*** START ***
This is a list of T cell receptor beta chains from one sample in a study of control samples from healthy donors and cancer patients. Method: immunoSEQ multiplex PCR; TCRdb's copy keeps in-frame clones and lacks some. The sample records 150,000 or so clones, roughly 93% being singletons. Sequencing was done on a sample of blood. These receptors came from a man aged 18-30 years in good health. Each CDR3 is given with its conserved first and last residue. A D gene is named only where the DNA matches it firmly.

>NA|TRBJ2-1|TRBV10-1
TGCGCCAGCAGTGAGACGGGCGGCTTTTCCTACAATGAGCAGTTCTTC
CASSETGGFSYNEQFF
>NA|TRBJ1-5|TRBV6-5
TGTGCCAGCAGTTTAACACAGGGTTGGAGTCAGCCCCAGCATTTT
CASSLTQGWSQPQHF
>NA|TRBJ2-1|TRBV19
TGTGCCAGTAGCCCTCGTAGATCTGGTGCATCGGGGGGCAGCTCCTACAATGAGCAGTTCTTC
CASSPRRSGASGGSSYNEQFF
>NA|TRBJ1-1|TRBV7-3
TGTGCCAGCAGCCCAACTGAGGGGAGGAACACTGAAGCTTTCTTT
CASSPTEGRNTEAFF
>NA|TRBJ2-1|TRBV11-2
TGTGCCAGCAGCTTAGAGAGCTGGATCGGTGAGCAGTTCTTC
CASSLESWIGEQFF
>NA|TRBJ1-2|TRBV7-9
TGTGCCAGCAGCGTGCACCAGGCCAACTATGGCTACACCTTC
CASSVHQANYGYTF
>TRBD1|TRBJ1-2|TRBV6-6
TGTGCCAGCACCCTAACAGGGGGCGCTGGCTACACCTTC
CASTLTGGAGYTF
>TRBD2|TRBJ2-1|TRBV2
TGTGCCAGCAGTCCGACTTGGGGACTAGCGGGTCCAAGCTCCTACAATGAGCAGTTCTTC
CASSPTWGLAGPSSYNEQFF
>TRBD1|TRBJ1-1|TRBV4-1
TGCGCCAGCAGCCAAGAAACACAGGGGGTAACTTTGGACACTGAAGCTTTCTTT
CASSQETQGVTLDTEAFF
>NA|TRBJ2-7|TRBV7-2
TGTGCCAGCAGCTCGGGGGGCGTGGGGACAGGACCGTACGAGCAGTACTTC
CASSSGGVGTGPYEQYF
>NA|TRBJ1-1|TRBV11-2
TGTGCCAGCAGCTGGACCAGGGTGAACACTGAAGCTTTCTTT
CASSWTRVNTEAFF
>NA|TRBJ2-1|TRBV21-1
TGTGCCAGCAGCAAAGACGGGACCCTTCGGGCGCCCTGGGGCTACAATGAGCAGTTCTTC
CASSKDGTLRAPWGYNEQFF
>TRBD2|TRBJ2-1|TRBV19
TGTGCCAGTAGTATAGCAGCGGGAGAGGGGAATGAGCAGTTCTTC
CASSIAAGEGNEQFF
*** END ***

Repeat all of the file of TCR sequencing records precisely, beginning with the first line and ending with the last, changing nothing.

This is a list of T cell receptor beta chains from one sample in a study of control samples from healthy donors and cancer patients. Method: immunoSEQ multiplex PCR; TCRdb's copy keeps in-frame clones and lacks some. The sample records 150,000 or so clones, roughly 93% being singletons. Sequencing was done on a sample of blood. These receptors came from a man aged 18-30 years in good health. Each CDR3 is given with its conserved first and last residue. A D gene is named only where the DNA matches it firmly.

>NA|TRBJ2-1|TRBV10-1
TGCGCCAGCAGTGAGACGGGCGGCTTTTCCTACAATGAGCAGTTCTTC
CASSETGGFSYNEQFF
>NA|TRBJ1-5|TRBV6-5
TGTGCCAGCAGTTTAACACAGGGTTGGAGTCAGCCCCAGCATTTT
CASSLTQGWSQPQHF
>NA|TRBJ2-1|TRBV19
TGTGCCAGTAGCCCTCGTAGATCTGGTGCATCGGGGGGCAGCTCCTACAATGAGCAGTTCTTC
CASSPRRSGASGGSSYNEQFF
>NA|TRBJ1-1|TRBV7-3
TGTGCCAGCAGCCCAACTGAGGGGAGGAACACTGAAGCTTTCTTT
CASSPTEGRNTEAFF
>NA|TRBJ2-1|TRBV11-2
TGTGCCAGCAGCTTAGAGAGCTGGATCGGTGAGCAGTTCTTC
CASSLESWIGEQFF
>NA|TRBJ1-2|TRBV7-9
TGTGCCAGCAGCGTGCACCAGGCCAACTATGGCTACACCTTC
CASSVHQANYGYTF
>TRBD1|TRBJ1-2|TRBV6-6
TGTGCCAGCACCCTAACAGGGGGCGCTGGCTACACCTTC
CASTLTGGAGYTF
>TRBD2|TRBJ2-1|TRBV2
TGTGCCAGCAGTCCGACTTGGGGACTAGCGGGTCCAAGCTCCTACAATGAGCAGTTCTTC
CASSPTWGLAGPSSYNEQFF
>TRBD1|TRBJ1-1|TRBV4-1
TGCGCCAGCAGCCAAGAAACACAGGGGGTAACTTTGGACACTGAAGCTTTCTTT
CASSQETQGVTLDTEAFF
>NA|TRBJ2-7|TRBV7-2
TGTGCCAGCAGCTCGGGGGGCGTGGGGACAGGACCGTACGAGCAGTACTTC
CASSSGGVGTGPYEQYF
>NA|TRBJ1-1|TRBV11-2
TGTGCCAGCAGCTGGACCAGGGTGAACACTGAAGCTTTCTTT
CASSWTRVNTEAFF
>NA|TRBJ2-1|TRBV21-1
TGTGCCAGCAGCAAAGACGGGACCCTTCGGGCGCCCTGGGGCTACAATGAGCAGTTCTTC
CASSKDGTLRAPWGYNEQFF
>TRBD2|TRBJ2-1|TRBV19
TGTGCCAGTAGTATAGCAGCGGGAGAGGGGAATGAGCAGTTCTTC
CASSIAAGEGNEQFF